Apple is separating the new smartphones into its usual low-cost versus high-cost categories, with big differences between the two models coming down to the camera, display, and battery life.
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Several Retailers to Begin Testing Apple Pay Rival CurrentC
CurrentC is a mobile payments solution that requires scanning a QR code with a smartphone for contactless payment from a checking account, gift card or private label debit or credit card. The service does not currently accept major bank-issued credit cards such as Visa or MasterCard as retailers look to avoid costly fees.
Public testing of CurrentC is set to begin just as MCX's three-year exclusivity window expires this week, allowing retailers to explore other mobile payment solutions. Yesterday, MCX member Rite Aid reversed course and will begin accepting Apple Pay and Google Wallet on August 15, in addition to Android Pay when available.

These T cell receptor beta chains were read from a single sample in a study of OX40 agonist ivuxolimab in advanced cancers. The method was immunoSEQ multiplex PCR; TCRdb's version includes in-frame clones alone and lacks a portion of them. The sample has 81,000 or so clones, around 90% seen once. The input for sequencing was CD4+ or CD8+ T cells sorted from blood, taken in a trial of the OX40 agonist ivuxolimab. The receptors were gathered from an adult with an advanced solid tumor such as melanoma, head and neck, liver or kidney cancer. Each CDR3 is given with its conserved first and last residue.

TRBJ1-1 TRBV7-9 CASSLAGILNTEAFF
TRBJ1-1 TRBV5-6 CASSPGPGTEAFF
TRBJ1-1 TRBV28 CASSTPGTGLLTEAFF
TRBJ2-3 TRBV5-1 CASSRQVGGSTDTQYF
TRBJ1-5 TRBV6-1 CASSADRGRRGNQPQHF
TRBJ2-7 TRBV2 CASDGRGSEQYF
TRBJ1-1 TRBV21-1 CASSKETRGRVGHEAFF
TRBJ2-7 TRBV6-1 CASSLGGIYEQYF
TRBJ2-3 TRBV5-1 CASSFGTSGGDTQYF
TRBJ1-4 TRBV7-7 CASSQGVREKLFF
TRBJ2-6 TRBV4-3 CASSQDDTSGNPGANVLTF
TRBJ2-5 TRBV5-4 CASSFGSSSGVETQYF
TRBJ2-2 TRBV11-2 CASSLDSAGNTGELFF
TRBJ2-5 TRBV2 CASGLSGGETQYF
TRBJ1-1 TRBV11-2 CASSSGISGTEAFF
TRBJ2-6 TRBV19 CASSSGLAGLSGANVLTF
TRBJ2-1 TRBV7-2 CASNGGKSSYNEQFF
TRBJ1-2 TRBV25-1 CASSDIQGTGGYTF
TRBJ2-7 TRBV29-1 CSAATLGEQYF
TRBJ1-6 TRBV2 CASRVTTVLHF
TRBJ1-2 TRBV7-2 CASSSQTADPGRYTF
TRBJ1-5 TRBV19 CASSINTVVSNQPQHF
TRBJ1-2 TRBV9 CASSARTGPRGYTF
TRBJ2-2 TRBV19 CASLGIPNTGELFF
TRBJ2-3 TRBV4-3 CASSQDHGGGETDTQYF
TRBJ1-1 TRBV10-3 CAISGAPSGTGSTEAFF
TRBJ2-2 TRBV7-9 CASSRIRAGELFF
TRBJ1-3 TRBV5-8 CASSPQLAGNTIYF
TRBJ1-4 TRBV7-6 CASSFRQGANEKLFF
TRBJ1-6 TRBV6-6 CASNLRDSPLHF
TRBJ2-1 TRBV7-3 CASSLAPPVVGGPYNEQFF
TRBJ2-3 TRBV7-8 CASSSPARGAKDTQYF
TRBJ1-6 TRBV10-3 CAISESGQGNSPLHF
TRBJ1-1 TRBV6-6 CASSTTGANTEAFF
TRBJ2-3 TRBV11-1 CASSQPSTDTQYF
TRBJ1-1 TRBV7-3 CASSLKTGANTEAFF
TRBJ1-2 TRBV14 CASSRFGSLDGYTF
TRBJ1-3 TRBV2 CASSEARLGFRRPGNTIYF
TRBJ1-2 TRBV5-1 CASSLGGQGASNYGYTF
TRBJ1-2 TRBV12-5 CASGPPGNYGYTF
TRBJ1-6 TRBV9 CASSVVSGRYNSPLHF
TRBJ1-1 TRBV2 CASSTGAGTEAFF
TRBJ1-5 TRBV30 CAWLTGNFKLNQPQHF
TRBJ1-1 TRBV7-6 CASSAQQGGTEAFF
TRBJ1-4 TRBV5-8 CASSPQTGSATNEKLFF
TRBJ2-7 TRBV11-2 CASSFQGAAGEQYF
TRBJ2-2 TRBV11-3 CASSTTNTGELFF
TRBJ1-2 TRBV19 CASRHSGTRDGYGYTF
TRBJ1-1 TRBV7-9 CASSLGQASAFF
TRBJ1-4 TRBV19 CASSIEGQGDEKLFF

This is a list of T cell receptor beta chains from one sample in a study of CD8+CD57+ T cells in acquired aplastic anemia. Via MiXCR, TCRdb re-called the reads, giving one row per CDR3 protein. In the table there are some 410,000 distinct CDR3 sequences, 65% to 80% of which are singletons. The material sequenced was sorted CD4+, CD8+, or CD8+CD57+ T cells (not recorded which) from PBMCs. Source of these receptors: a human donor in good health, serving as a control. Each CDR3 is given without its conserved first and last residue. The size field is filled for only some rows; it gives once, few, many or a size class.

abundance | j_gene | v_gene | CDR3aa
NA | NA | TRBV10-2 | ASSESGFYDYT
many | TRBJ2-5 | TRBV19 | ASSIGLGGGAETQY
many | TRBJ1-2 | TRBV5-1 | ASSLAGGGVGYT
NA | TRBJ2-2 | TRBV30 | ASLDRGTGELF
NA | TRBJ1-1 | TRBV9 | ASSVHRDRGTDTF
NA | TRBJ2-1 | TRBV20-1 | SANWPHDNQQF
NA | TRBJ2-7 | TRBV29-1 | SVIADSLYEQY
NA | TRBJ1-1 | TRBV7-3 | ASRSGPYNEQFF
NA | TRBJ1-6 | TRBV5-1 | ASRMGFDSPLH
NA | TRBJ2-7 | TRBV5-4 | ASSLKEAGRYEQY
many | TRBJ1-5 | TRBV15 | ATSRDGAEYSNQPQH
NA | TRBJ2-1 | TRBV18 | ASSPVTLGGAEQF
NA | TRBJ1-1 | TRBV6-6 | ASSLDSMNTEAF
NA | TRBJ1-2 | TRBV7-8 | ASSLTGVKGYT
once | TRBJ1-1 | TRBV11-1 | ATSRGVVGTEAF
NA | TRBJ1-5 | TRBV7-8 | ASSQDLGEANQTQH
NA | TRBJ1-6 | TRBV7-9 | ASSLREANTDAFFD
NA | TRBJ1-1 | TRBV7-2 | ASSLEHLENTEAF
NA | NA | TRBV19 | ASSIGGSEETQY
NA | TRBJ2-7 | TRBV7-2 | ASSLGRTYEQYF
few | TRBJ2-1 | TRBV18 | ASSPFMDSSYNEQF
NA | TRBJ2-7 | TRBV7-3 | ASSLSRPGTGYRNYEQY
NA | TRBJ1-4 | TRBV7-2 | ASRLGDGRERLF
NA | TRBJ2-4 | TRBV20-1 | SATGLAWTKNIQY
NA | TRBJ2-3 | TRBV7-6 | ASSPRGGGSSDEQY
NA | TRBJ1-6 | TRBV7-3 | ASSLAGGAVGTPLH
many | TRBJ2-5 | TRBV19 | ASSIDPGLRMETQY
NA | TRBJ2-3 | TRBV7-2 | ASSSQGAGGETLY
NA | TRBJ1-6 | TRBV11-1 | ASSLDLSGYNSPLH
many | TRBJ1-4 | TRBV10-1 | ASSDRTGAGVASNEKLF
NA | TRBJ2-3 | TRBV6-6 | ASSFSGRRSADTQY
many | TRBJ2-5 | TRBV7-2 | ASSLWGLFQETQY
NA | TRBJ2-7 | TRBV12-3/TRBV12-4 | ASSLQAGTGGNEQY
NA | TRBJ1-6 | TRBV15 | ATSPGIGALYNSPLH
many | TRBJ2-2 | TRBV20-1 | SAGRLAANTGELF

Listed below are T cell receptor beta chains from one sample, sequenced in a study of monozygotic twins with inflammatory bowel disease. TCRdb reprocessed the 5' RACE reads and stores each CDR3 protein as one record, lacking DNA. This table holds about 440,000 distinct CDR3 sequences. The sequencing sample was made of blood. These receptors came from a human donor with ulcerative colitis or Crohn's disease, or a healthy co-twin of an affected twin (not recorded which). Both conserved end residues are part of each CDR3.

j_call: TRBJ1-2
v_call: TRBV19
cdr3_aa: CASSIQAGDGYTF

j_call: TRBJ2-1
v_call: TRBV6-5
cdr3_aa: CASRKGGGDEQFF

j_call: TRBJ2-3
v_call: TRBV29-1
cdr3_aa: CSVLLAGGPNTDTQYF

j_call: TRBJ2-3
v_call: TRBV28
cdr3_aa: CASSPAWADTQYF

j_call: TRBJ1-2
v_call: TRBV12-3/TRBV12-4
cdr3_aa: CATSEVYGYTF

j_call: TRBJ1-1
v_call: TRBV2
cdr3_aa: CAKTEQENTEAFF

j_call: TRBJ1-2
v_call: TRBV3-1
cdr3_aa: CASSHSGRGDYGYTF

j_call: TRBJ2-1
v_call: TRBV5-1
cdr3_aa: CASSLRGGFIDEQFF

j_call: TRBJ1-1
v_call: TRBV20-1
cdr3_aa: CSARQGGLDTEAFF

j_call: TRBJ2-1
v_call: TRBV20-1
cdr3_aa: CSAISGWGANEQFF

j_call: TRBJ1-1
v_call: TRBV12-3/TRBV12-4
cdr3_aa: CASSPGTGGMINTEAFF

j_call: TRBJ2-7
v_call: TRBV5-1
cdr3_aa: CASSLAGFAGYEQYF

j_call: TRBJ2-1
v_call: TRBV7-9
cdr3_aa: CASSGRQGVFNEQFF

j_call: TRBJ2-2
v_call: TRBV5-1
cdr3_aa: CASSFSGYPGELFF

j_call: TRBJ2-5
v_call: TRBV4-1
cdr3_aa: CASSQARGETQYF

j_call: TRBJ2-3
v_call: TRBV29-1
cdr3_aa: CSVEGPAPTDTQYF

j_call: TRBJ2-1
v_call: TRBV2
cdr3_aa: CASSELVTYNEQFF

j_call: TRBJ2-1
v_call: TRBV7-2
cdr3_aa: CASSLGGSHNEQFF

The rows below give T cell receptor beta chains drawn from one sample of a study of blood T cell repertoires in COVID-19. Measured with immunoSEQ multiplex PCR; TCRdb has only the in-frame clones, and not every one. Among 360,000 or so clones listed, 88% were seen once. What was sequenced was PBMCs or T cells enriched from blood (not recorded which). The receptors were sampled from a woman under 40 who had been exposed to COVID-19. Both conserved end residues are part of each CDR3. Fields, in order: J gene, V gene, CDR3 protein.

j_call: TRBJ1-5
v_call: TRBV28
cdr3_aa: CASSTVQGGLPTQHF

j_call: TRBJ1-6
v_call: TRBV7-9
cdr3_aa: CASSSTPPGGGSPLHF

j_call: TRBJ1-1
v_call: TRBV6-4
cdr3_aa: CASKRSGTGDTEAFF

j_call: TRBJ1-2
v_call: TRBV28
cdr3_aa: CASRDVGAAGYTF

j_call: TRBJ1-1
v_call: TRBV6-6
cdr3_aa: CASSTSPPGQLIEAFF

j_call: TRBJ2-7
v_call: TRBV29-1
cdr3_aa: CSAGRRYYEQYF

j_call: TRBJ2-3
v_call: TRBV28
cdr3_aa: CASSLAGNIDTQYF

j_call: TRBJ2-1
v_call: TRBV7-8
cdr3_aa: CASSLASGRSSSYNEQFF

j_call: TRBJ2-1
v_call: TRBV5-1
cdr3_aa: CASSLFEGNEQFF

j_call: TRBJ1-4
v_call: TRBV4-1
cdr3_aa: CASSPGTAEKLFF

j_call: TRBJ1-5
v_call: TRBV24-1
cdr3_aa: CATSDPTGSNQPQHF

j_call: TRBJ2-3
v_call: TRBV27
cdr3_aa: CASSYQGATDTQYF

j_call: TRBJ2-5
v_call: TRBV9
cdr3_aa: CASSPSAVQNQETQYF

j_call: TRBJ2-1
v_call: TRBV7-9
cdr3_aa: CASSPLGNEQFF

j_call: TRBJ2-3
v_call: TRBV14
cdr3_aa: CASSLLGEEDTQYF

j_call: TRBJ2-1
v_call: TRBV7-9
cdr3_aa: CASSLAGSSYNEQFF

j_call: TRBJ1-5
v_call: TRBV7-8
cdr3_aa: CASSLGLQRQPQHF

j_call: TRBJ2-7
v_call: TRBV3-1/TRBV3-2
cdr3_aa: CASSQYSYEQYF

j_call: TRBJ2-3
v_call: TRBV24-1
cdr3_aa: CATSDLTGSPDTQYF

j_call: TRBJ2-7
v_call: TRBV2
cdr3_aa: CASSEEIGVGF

Best Buy, a founding member of MCX, also began accepting Apple Pay for in-app purchases in April and announced that full Apple Pay support is coming to Best Buy stores in the U.S. later in 2015. The electronics retailer will be monitoring CurrentC's limited trial run but has not confirmed that it will be implementing the platform in stores.
Other MCX members include 7-Eleven, Alon Brands, CVS, Darden Restaurants, HMSHost, Hy-Vee, Lowe's, Michaels, Publix, Sears, Shell, Sunoco, Target and Walmart, some of which have confirmed plans to launch CurrentC in the future. Other retailers remain in the process of exploring contactless payment solutions or installing the necessary infrastructure to support smartphone-based transactions.
Update 7:10 AM: MCX CEO Brian Mooney tells Re/code that CurrentC may not see a broad launch until 2016, depending on how the early testing in Ohio proceeds.